James: Installing Colony of Things involved the same technical challenges and frustrations experienced by any installation artist. In this case, it was hanging a very heavy wall sculpture on a stud-and-drywall gallery. We were once taught how to draw, paint, and make art. But most of us aren’t carpenters or welders. Yet, we forge on into those trades unprepared to meet the requirements. So, figuring out how to do something in a trade you’ve had no training or experience in can be very frustrating and potentially dangerous. If you’re smart, you cultivate friendships with carpenters and welders.

James Mulchinock, thank you very much for this interview.

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Urgent environmental issues converted into dramatic form by Thaddeus Holownia

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I am not prepared for what I am going to see when I enter the Corkin Gallery in Toronto. At first glance, I only see photographs of little strange birds facing downwards as if falling out of the sky. Some look as if they are asleep, but others are charred beyond recognition. I am starting to understand that I am looking at something very tragic, captured as a reminder or warning by photographer Thaddeus Holownia. But what exactly is it?

The Canaport bird kill exhibition shows many lingering images. ‘A fast shutter for slow violence’, journalist Geordie Miller called the art of Canadian photographer Thaddeus Holownia, who took pictures of some 200 creatures killed by human error. “Drawn to a deadly light on a foggy night, songbirds begin to fall from the sky. By evening’s end, more than 7,500 are rendered flightless, lifeless. Twenty-six species of songbirds felled by one flame, a flare from the natural gas burn-off at the Canaport Liquefied natural Gas terminal in Saint John, New Brunswick, September 13th, 2013.”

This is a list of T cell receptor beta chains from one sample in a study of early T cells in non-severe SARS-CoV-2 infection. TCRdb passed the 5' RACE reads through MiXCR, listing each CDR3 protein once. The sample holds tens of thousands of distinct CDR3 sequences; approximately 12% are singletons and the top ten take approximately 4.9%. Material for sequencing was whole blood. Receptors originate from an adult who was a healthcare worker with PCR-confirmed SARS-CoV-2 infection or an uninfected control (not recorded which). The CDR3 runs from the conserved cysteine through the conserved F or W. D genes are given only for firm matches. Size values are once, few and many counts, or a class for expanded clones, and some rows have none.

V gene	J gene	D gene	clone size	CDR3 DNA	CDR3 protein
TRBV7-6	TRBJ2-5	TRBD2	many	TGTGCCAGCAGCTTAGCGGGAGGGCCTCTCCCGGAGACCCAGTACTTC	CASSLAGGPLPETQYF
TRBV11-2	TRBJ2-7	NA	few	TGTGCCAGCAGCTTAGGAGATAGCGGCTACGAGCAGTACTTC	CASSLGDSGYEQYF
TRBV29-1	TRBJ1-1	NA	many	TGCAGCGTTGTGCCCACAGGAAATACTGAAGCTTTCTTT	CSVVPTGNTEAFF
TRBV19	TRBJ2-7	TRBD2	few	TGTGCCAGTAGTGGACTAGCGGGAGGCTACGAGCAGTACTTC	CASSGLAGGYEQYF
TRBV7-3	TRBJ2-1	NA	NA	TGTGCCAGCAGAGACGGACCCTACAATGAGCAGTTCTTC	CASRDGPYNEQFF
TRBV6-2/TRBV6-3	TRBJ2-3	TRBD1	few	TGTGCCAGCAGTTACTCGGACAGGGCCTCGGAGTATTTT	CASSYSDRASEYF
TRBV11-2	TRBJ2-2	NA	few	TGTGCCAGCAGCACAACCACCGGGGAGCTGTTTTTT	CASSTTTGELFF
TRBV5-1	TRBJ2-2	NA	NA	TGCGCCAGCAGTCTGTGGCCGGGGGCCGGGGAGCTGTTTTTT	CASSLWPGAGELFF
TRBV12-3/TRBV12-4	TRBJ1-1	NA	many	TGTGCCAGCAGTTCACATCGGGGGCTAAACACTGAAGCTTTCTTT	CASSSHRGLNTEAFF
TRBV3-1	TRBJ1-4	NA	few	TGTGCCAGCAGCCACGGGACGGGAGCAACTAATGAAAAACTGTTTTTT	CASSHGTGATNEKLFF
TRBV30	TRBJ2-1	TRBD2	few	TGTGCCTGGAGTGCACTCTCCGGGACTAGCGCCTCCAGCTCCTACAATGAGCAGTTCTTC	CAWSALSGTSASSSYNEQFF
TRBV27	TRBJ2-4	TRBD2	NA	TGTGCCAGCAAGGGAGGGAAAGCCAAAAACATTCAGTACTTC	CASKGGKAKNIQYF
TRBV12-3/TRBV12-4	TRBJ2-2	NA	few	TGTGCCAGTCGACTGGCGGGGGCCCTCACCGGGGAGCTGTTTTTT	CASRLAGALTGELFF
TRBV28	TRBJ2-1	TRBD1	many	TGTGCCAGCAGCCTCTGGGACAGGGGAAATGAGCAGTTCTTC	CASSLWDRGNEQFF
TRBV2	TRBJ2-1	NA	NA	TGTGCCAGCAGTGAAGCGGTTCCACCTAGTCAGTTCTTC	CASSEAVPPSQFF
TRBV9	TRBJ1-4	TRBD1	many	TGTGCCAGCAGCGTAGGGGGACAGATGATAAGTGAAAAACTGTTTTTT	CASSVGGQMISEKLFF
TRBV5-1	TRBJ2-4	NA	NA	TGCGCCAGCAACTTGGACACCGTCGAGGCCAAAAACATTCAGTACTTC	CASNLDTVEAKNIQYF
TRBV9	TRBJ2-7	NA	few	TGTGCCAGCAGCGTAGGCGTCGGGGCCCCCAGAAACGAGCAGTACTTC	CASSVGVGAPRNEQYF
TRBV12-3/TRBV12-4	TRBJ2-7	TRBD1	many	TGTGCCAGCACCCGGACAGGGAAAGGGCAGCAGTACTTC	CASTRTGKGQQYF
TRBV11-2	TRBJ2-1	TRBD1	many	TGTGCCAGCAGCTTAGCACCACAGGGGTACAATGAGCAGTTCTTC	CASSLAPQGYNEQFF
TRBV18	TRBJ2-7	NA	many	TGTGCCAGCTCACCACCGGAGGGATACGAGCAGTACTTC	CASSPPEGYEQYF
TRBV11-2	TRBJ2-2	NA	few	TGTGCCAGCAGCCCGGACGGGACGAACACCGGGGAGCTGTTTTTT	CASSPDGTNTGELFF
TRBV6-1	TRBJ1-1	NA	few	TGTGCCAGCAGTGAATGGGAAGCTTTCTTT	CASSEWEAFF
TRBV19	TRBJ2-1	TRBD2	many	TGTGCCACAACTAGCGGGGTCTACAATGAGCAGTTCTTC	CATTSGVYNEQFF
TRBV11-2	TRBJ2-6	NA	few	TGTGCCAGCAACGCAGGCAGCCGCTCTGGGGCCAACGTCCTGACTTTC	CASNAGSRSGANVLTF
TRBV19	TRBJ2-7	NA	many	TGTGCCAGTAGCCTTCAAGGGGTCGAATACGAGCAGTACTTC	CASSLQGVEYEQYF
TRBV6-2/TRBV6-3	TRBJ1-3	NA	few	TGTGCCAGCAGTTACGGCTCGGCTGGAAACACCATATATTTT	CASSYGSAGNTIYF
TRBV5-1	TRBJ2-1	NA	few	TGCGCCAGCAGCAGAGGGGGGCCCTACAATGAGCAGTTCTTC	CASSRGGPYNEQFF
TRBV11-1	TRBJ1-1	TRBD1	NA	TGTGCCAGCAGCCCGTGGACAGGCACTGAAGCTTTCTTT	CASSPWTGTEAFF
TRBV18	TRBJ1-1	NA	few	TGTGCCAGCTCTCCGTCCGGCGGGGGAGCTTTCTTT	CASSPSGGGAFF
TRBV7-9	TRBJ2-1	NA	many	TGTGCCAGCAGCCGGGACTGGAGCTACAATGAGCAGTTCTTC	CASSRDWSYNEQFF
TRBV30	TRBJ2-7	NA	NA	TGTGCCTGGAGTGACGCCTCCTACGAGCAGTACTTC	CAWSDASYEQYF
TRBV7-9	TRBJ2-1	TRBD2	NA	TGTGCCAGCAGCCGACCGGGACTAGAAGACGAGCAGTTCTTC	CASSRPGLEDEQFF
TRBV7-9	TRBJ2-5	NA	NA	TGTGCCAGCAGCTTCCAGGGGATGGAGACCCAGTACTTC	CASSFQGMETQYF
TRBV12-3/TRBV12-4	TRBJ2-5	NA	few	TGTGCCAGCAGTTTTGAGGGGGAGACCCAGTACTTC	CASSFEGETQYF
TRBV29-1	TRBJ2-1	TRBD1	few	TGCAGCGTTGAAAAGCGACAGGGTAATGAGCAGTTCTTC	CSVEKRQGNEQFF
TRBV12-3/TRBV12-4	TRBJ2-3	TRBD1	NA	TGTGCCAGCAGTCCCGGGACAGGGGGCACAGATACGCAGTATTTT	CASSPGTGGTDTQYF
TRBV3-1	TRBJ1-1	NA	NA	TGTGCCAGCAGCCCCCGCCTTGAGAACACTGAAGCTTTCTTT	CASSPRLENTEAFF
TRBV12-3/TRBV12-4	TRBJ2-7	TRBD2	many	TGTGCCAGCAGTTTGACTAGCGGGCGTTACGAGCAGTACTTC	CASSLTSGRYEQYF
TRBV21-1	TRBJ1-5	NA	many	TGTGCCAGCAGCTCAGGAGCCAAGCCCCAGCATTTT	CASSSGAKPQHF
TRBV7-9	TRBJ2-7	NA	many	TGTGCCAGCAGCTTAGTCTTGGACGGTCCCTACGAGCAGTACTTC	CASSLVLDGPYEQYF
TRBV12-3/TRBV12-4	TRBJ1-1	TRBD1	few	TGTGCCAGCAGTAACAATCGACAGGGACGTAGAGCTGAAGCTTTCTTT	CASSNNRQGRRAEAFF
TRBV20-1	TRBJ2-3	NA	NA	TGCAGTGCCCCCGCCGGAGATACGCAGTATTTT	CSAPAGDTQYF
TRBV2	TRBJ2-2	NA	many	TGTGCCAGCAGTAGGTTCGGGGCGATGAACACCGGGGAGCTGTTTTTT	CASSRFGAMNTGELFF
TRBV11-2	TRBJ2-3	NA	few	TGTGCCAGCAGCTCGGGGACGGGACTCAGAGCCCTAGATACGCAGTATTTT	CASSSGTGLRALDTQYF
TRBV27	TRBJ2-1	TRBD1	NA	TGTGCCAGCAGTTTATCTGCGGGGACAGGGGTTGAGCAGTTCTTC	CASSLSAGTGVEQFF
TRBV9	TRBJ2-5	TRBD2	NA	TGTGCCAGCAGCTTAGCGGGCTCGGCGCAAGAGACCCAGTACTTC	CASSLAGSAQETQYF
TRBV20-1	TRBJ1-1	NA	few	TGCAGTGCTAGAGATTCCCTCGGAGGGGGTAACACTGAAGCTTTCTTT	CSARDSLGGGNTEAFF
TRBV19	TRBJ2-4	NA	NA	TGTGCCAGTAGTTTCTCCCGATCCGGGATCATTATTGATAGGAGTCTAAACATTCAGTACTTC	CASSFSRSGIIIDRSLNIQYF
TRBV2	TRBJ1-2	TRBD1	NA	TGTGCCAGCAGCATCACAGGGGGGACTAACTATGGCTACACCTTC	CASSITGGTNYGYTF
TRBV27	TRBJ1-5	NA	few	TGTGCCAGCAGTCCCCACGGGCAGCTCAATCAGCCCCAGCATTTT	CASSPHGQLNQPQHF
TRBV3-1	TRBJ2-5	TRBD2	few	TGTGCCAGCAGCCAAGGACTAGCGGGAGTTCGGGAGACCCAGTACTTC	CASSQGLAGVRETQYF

The disastrous event is represented on a 17-foot-high scroll – called Icarus, Falling of Birds (2016) – and several individual photographs. The viewer cannot help but be affected by their immediacy and immensity.  I left the gallery with a sense of sadness and discomfort, but also a genuine interest in the work of Thaddeus Holownia, who manages to artistically capture dramatic urgent issues in a very unique way.

Click here for the whole story and article by Geordie Miller (Canadian Art, Feb 2017).

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“The work of Thaddeus Holownia deals with how how humanity changes landscape,
how the forces of nature mould human structures.

His work calls attention to various ecological and political issues;
and his art practice conveys these precarious relationships.”

(Corkin Gallery, Toronto)

 

Further information:
canadianart.ca/reviews/thaddeus-holownia/
Corkin Gallery, Toronto

The merits of mobile phone photography

Glenn McGillivray on the democratization of art and communication